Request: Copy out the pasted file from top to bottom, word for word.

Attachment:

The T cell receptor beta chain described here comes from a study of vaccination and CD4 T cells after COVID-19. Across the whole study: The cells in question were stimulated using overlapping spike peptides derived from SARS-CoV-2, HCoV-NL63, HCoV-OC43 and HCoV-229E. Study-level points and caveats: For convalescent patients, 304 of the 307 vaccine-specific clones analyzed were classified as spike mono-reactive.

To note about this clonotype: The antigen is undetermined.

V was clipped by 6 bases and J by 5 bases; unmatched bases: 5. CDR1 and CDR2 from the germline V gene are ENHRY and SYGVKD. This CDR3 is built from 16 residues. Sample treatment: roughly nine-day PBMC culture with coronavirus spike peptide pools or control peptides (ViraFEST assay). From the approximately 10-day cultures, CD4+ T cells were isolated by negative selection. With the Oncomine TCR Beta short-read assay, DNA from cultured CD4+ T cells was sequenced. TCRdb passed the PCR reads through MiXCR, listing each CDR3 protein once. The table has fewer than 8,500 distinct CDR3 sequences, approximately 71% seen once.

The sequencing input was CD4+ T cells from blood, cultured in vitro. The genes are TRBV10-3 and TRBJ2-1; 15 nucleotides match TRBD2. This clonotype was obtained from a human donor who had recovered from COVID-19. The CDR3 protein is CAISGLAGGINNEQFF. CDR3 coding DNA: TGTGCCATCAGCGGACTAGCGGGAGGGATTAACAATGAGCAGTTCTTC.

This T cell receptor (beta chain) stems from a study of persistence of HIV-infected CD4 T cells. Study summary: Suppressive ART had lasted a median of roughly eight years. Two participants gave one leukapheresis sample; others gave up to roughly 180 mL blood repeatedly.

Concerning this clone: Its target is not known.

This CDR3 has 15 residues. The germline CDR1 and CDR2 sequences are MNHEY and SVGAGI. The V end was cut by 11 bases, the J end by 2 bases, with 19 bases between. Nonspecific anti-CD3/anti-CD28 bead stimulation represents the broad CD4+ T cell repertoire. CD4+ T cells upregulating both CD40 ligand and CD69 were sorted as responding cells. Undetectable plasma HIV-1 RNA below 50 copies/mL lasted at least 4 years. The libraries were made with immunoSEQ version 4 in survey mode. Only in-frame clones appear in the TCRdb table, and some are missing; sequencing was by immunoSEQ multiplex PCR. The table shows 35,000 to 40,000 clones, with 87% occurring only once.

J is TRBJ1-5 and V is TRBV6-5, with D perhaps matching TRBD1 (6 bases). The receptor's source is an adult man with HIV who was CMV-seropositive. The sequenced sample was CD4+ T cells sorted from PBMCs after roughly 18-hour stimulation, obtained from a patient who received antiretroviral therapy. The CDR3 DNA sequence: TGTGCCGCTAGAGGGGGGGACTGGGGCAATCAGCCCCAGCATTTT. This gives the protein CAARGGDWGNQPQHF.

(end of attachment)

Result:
The T cell receptor beta chain described here comes from a study of vaccination and CD4 T cells after COVID-19. Across the whole study: The cells in question were stimulated using overlapping spike peptides derived from SARS-CoV-2, HCoV-NL63, HCoV-OC43 and HCoV-229E. Study-level points and caveats: For convalescent patients, 304 of the 307 vaccine-specific clones analyzed were classified as spike mono-reactive.

To note about this clonotype: The antigen is undetermined.

V was clipped by 6 bases and J by 5 bases; unmatched bases: 5. CDR1 and CDR2 from the germline V gene are ENHRY and SYGVKD. This CDR3 is built from 16 residues. Sample treatment: roughly nine-day PBMC culture with coronavirus spike peptide pools or control peptides (ViraFEST assay). From the approximately 10-day cultures, CD4+ T cells were isolated by negative selection. With the Oncomine TCR Beta short-read assay, DNA from cultured CD4+ T cells was sequenced. TCRdb passed the PCR reads through MiXCR, listing each CDR3 protein once. The table has fewer than 8,500 distinct CDR3 sequences, approximately 71% seen once.

The sequencing input was CD4+ T cells from blood, cultured in vitro. The genes are TRBV10-3 and TRBJ2-1; 15 nucleotides match TRBD2. This clonotype was obtained from a human donor who had recovered from COVID-19. The CDR3 protein is CAISGLAGGINNEQFF. CDR3 coding DNA: TGTGCCATCAGCGGACTAGCGGGAGGGATTAACAATGAGCAGTTCTTC.

This T cell receptor (beta chain) stems from a study of persistence of HIV-infected CD4 T cells. Study summary: Suppressive ART had lasted a median of roughly eight years. Two participants gave one leukapheresis sample; others gave up to roughly 180 mL blood repeatedly.

Concerning this clone: Its target is not known.

This CDR3 has 15 residues. The germline CDR1 and CDR2 sequences are MNHEY and SVGAGI. The V end was cut by 11 bases, the J end by 2 bases, with 19 bases between. Nonspecific anti-CD3/anti-CD28 bead stimulation represents the broad CD4+ T cell repertoire. CD4+ T cells upregulating both CD40 ligand and CD69 were sorted as responding cells. Undetectable plasma HIV-1 RNA below 50 copies/mL lasted at least 4 years. The libraries were made with immunoSEQ version 4 in survey mode. Only in-frame clones appear in the TCRdb table, and some are missing; sequencing was by immunoSEQ multiplex PCR. The table shows 35,000 to 40,000 clones, with 87% occurring only once.

J is TRBJ1-5 and V is TRBV6-5, with D perhaps matching TRBD1 (6 bases). The receptor's source is an adult man with HIV who was CMV-seropositive. The sequenced sample was CD4+ T cells sorted from PBMCs after roughly 18-hour stimulation, obtained from a patient who received antiretroviral therapy. The CDR3 DNA sequence: TGTGCCGCTAGAGGGGGGGACTGGGGCAATCAGCCCCAGCATTTT. This gives the protein CAARGGDWGNQPQHF.